†National Ocean Survey (NOAA) CX4, Rockville, Md. 20852, U.S.A.
Upslope flow of turbidity currents on the northwest flank of the Cearà Rise: western Equatorial Atlantic*
Article first published online: 14 JUN 2006
Volume 26, Issue 6, pages 825–834, December 1979
How to Cite
DAMUTH, J. E. and EMBLEY†, R. W. (1979), Upslope flow of turbidity currents on the northwest flank of the Cearà Rise: western Equatorial Atlantic. Sedimentology, 26: 825–834. doi: 10.1111/j.1365-3091.1979.tb00975.x
Lamont-Doherty Geological Observatory Contribution No. 2856.
- Issue published online: 14 JUN 2006
- Article first published online: 14 JUN 2006
- (Manuscript received 17 AugustNovember 1978; revision received 23 January 1979)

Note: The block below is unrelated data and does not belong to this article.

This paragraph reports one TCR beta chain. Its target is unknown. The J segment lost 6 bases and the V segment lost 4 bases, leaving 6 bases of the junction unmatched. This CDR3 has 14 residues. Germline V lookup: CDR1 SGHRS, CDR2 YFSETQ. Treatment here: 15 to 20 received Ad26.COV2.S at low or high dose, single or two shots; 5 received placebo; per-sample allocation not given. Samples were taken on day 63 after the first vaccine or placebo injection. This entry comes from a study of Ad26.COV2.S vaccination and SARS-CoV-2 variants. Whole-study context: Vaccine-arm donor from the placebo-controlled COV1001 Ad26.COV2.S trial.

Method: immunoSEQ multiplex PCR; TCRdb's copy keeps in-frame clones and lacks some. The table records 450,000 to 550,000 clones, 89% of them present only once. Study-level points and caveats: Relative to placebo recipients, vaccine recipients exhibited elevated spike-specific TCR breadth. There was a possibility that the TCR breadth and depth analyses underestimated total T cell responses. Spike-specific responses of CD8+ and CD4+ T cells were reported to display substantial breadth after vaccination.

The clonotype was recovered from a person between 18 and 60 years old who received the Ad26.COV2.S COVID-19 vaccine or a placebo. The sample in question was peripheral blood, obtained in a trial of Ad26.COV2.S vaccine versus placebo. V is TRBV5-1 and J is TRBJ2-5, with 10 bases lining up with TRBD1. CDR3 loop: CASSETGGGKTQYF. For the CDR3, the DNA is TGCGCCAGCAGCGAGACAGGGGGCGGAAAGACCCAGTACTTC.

A piston core (RC16-57) raised from the northwestern flank of the Ceará Rise contained several turbidites up to 62 cm thick with grain sizes ranging from clay to coarse sand. These turbidites were similar in composition to terrigenous turbidites found throughout the Amazon Cone, continental rise and abyssal plains of the western Equatorial Atlantic. The core site (RC16-57) on the Ceará Rise, however, was 156 m above the level of the adjacent Amazon Cone (the source of the turbidites). Thus the turbidity currents which deposited these beds apparently had to flow upslope for 17 km to reach the core site. Sub-bottom reflectors observed on a 3.5 kHz echogram that extended from the Amazon Cone upslope past the core site suggested that these and deeper turbidites extended from the cone up the rise flank to distances of up to 40 km from the cone/rise boundary and to elevations up to 400 m above the level of the cone at the base of the rise. An equally plausible explanation could be that the turbidity currents that deposited these sediments were in excess of 400 m in thickness and thus would not require uphill flow to reach their observed location on the rise flank. The absence of terrigenous turbidites from the bases of topographic knolls on the continental rise and abyssal plains throughout the western Equatorial Atlantic indicated, however, that turbidity currents were normally less than 100 m thick and hence would seem to rule out this explanation. The average gradient of the rise flank in this region was about 1 : 1000 (\sim 0.5°).